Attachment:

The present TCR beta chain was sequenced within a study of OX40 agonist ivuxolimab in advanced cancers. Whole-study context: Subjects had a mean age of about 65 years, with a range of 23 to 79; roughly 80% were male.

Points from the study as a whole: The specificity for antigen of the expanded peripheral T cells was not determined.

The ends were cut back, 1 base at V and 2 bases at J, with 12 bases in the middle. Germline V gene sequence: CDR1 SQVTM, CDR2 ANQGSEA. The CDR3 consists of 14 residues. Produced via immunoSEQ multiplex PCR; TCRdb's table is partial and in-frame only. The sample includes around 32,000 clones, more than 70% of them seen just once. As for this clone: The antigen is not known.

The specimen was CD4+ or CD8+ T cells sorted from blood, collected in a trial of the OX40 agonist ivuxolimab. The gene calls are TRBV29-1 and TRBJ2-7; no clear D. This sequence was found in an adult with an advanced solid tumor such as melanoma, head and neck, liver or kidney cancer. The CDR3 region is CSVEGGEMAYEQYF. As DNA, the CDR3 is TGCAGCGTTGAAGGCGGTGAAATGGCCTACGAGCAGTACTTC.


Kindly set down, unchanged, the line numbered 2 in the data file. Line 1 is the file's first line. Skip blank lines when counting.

Points from the study as a whole: The specificity for antigen of the expanded peripheral T cells was not determined.